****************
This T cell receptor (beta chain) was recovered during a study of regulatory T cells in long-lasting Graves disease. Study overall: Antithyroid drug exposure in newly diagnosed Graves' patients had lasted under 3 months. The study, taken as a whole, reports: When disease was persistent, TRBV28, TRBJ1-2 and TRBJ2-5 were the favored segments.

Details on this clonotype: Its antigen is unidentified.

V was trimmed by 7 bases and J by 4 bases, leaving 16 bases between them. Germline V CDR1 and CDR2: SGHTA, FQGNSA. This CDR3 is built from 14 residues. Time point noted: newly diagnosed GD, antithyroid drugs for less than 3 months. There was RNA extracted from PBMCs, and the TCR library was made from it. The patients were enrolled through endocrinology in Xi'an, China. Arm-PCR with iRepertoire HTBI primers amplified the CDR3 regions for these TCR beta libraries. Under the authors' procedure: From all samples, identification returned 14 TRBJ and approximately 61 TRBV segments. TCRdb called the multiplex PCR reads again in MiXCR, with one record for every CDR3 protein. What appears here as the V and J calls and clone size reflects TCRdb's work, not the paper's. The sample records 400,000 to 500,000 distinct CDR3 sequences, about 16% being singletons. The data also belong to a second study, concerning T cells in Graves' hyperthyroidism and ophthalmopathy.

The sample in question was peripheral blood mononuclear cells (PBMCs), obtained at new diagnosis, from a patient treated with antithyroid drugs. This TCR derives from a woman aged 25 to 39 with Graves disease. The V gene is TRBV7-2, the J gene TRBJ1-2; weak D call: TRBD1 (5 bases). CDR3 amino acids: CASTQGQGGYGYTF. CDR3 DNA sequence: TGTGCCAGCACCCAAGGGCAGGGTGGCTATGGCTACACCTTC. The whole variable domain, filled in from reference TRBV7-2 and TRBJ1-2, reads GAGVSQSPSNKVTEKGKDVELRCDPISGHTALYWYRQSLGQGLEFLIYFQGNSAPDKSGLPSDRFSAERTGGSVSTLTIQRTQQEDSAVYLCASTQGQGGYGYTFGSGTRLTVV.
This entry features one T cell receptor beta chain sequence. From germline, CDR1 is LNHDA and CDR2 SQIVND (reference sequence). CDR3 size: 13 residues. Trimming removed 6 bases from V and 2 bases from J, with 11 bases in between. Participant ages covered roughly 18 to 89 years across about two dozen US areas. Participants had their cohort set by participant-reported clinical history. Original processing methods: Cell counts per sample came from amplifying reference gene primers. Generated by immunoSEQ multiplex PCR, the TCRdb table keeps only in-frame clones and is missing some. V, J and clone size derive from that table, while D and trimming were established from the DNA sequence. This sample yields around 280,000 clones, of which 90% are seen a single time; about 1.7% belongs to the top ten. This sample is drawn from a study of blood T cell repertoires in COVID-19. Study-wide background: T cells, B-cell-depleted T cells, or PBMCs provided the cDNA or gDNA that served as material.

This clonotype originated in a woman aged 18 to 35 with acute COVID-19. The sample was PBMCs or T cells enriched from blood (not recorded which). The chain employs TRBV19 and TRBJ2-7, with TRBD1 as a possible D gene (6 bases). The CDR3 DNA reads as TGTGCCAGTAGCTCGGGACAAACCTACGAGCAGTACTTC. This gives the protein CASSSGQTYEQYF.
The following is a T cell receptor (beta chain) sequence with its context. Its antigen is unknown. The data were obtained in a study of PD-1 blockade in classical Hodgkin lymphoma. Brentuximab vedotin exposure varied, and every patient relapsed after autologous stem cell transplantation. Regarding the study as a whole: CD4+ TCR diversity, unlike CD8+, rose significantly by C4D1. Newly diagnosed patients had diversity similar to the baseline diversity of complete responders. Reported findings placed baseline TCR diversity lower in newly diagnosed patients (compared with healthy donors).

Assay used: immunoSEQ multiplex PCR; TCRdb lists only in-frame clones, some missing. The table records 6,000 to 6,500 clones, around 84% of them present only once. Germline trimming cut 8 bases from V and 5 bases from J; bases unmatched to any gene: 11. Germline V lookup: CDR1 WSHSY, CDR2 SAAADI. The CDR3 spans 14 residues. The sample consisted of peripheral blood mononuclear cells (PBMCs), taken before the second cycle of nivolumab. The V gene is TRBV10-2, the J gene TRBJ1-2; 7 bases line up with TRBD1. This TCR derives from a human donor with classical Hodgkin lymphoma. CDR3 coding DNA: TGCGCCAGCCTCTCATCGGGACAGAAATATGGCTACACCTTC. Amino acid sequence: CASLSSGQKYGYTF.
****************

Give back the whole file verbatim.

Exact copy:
This T cell receptor (beta chain) was recovered during a study of regulatory T cells in long-lasting Graves disease. Study overall: Antithyroid drug exposure in newly diagnosed Graves' patients had lasted under 3 months. The study, taken as a whole, reports: When disease was persistent, TRBV28, TRBJ1-2 and TRBJ2-5 were the favored segments.

Details on this clonotype: Its antigen is unidentified.

V was trimmed by 7 bases and J by 4 bases, leaving 16 bases between them. Germline V CDR1 and CDR2: SGHTA, FQGNSA. This CDR3 is built from 14 residues. Time point noted: newly diagnosed GD, antithyroid drugs for less than 3 months. There was RNA extracted from PBMCs, and the TCR library was made from it. The patients were enrolled through endocrinology in Xi'an, China. Arm-PCR with iRepertoire HTBI primers amplified the CDR3 regions for these TCR beta libraries. Under the authors' procedure: From all samples, identification returned 14 TRBJ and approximately 61 TRBV segments. TCRdb called the multiplex PCR reads again in MiXCR, with one record for every CDR3 protein. What appears here as the V and J calls and clone size reflects TCRdb's work, not the paper's. The sample records 400,000 to 500,000 distinct CDR3 sequences, about 16% being singletons. The data also belong to a second study, concerning T cells in Graves' hyperthyroidism and ophthalmopathy.

The sample in question was peripheral blood mononuclear cells (PBMCs), obtained at new diagnosis, from a patient treated with antithyroid drugs. This TCR derives from a woman aged 25 to 39 with Graves disease. The V gene is TRBV7-2, the J gene TRBJ1-2; weak D call: TRBD1 (5 bases). CDR3 amino acids: CASTQGQGGYGYTF. CDR3 DNA sequence: TGTGCCAGCACCCAAGGGCAGGGTGGCTATGGCTACACCTTC. The whole variable domain, filled in from reference TRBV7-2 and TRBJ1-2, reads GAGVSQSPSNKVTEKGKDVELRCDPISGHTALYWYRQSLGQGLEFLIYFQGNSAPDKSGLPSDRFSAERTGGSVSTLTIQRTQQEDSAVYLCASTQGQGGYGYTFGSGTRLTVV.
This entry features one T cell receptor beta chain sequence. From germline, CDR1 is LNHDA and CDR2 SQIVND (reference sequence). CDR3 size: 13 residues. Trimming removed 6 bases from V and 2 bases from J, with 11 bases in between. Participant ages covered roughly 18 to 89 years across about two dozen US areas. Participants had their cohort set by participant-reported clinical history. Original processing methods: Cell counts per sample came from amplifying reference gene primers. Generated by immunoSEQ multiplex PCR, the TCRdb table keeps only in-frame clones and is missing some. V, J and clone size derive from that table, while D and trimming were established from the DNA sequence. This sample yields around 280,000 clones, of which 90% are seen a single time; about 1.7% belongs to the top ten. This sample is drawn from a study of blood T cell repertoires in COVID-19. Study-wide background: T cells, B-cell-depleted T cells, or PBMCs provided the cDNA or gDNA that served as material.

This clonotype originated in a woman aged 18 to 35 with acute COVID-19. The sample was PBMCs or T cells enriched from blood (not recorded which). The chain employs TRBV19 and TRBJ2-7, with TRBD1 as a possible D gene (6 bases). The CDR3 DNA reads as TGTGCCAGTAGCTCGGGACAAACCTACGAGCAGTACTTC. This gives the protein CASSSGQTYEQYF.
The following is a T cell receptor (beta chain) sequence with its context. Its antigen is unknown. The data were obtained in a study of PD-1 blockade in classical Hodgkin lymphoma. Brentuximab vedotin exposure varied, and every patient relapsed after autologous stem cell transplantation. Regarding the study as a whole: CD4+ TCR diversity, unlike CD8+, rose significantly by C4D1. Newly diagnosed patients had diversity similar to the baseline diversity of complete responders. Reported findings placed baseline TCR diversity lower in newly diagnosed patients (compared with healthy donors).

Assay used: immunoSEQ multiplex PCR; TCRdb lists only in-frame clones, some missing. The table records 6,000 to 6,500 clones, around 84% of them present only once. Germline trimming cut 8 bases from V and 5 bases from J; bases unmatched to any gene: 11. Germline V lookup: CDR1 WSHSY, CDR2 SAAADI. The CDR3 spans 14 residues. The sample consisted of peripheral blood mononuclear cells (PBMCs), taken before the second cycle of nivolumab. The V gene is TRBV10-2, the J gene TRBJ1-2; 7 bases line up with TRBD1. This TCR derives from a human donor with classical Hodgkin lymphoma. CDR3 coding DNA: TGCGCCAGCCTCTCATCGGGACAGAAATATGGCTACACCTTC. Amino acid sequence: CASLSSGQKYGYTF.